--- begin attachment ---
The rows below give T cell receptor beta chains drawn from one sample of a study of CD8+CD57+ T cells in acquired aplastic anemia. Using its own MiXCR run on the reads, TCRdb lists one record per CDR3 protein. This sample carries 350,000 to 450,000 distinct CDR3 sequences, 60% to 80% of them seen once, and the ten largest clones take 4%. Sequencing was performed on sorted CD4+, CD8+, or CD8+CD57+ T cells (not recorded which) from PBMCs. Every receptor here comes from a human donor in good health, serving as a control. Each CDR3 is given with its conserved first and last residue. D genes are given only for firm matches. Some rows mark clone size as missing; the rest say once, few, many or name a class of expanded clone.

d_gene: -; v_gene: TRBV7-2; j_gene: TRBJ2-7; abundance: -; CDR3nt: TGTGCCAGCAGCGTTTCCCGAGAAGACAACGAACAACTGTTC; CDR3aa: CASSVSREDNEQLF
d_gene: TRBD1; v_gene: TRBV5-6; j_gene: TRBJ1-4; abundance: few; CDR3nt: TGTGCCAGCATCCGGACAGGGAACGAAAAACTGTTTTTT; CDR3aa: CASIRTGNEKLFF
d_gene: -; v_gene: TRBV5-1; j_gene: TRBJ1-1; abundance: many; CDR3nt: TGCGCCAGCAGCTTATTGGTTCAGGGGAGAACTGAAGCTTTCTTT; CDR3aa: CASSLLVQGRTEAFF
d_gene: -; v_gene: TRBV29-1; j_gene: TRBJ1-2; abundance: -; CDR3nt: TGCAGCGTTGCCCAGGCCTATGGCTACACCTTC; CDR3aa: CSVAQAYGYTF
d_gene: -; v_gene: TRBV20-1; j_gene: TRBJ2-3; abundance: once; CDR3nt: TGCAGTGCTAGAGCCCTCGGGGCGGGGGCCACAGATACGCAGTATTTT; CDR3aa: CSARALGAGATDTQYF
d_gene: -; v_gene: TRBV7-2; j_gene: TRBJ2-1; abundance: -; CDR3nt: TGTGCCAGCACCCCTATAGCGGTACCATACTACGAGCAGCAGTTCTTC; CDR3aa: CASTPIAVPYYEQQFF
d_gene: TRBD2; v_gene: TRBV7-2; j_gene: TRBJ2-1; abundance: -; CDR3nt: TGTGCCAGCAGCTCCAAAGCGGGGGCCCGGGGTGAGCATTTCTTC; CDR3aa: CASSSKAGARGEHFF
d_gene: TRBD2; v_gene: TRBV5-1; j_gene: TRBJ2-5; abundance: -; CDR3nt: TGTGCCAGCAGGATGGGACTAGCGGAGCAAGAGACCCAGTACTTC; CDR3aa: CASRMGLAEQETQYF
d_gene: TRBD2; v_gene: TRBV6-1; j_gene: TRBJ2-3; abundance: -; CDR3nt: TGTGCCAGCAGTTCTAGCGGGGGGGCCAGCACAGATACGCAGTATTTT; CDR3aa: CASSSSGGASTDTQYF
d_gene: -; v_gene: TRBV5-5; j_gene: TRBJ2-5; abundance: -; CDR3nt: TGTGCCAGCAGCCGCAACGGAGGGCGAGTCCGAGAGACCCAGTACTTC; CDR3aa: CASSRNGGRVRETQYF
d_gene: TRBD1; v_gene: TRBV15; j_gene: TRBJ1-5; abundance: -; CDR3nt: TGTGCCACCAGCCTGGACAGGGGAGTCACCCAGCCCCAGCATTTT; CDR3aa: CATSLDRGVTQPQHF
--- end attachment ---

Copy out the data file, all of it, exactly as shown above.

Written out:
The rows below give T cell receptor beta chains drawn from one sample of a study of CD8+CD57+ T cells in acquired aplastic anemia. Using its own MiXCR run on the reads, TCRdb lists one record per CDR3 protein. This sample carries 350,000 to 450,000 distinct CDR3 sequences, 60% to 80% of them seen once, and the ten largest clones take 4%. Sequencing was performed on sorted CD4+, CD8+, or CD8+CD57+ T cells (not recorded which) from PBMCs. Every receptor here comes from a human donor in good health, serving as a control. Each CDR3 is given with its conserved first and last residue. D genes are given only for firm matches. Some rows mark clone size as missing; the rest say once, few, many or name a class of expanded clone.

d_gene: -; v_gene: TRBV7-2; j_gene: TRBJ2-7; abundance: -; CDR3nt: TGTGCCAGCAGCGTTTCCCGAGAAGACAACGAACAACTGTTC; CDR3aa: CASSVSREDNEQLF
d_gene: TRBD1; v_gene: TRBV5-6; j_gene: TRBJ1-4; abundance: few; CDR3nt: TGTGCCAGCATCCGGACAGGGAACGAAAAACTGTTTTTT; CDR3aa: CASIRTGNEKLFF
d_gene: -; v_gene: TRBV5-1; j_gene: TRBJ1-1; abundance: many; CDR3nt: TGCGCCAGCAGCTTATTGGTTCAGGGGAGAACTGAAGCTTTCTTT; CDR3aa: CASSLLVQGRTEAFF
d_gene: -; v_gene: TRBV29-1; j_gene: TRBJ1-2; abundance: -; CDR3nt: TGCAGCGTTGCCCAGGCCTATGGCTACACCTTC; CDR3aa: CSVAQAYGYTF
d_gene: -; v_gene: TRBV20-1; j_gene: TRBJ2-3; abundance: once; CDR3nt: TGCAGTGCTAGAGCCCTCGGGGCGGGGGCCACAGATACGCAGTATTTT; CDR3aa: CSARALGAGATDTQYF
d_gene: -; v_gene: TRBV7-2; j_gene: TRBJ2-1; abundance: -; CDR3nt: TGTGCCAGCACCCCTATAGCGGTACCATACTACGAGCAGCAGTTCTTC; CDR3aa: CASTPIAVPYYEQQFF
d_gene: TRBD2; v_gene: TRBV7-2; j_gene: TRBJ2-1; abundance: -; CDR3nt: TGTGCCAGCAGCTCCAAAGCGGGGGCCCGGGGTGAGCATTTCTTC; CDR3aa: CASSSKAGARGEHFF
d_gene: TRBD2; v_gene: TRBV5-1; j_gene: TRBJ2-5; abundance: -; CDR3nt: TGTGCCAGCAGGATGGGACTAGCGGAGCAAGAGACCCAGTACTTC; CDR3aa: CASRMGLAEQETQYF
d_gene: TRBD2; v_gene: TRBV6-1; j_gene: TRBJ2-3; abundance: -; CDR3nt: TGTGCCAGCAGTTCTAGCGGGGGGGCCAGCACAGATACGCAGTATTTT; CDR3aa: CASSSSGGASTDTQYF
d_gene: -; v_gene: TRBV5-5; j_gene: TRBJ2-5; abundance: -; CDR3nt: TGTGCCAGCAGCCGCAACGGAGGGCGAGTCCGAGAGACCCAGTACTTC; CDR3aa: CASSRNGGRVRETQYF
d_gene: TRBD1; v_gene: TRBV15; j_gene: TRBJ1-5; abundance: -; CDR3nt: TGTGCCACCAGCCTGGACAGGGGAGTCACCCAGCCCCAGCATTTT; CDR3aa: CATSLDRGVTQPQHF